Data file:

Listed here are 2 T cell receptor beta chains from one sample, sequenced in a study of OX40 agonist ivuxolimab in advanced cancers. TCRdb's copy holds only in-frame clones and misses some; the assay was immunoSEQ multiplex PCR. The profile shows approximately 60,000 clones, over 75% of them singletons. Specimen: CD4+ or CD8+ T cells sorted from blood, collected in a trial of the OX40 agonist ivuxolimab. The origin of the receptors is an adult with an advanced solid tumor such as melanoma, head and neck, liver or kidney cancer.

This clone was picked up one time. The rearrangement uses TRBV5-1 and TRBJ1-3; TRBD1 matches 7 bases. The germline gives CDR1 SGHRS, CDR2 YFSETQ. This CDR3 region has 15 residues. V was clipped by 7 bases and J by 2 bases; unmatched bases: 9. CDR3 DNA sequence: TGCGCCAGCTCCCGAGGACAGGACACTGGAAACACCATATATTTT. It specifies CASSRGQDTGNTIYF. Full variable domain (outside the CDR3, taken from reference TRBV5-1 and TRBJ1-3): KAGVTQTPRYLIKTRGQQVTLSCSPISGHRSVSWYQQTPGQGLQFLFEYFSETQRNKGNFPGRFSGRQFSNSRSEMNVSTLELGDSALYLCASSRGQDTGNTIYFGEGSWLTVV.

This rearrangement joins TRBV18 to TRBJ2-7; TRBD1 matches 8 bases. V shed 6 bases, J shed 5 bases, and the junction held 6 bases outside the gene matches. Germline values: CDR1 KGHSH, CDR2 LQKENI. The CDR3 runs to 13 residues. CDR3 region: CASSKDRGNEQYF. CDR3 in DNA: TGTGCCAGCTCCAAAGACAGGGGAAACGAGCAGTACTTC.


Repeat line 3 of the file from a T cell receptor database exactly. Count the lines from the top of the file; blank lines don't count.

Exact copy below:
This rearrangement joins TRBV18 to TRBJ2-7; TRBD1 matches 8 bases. V shed 6 bases, J shed 5 bases, and the junction held 6 bases outside the gene matches. Germline values: CDR1 KGHSH, CDR2 LQKENI. The CDR3 runs to 13 residues. CDR3 region: CASSKDRGNEQYF. CDR3 in DNA: TGTGCCAGCTCCAAAGACAGGGGAAACGAGCAGTACTTC.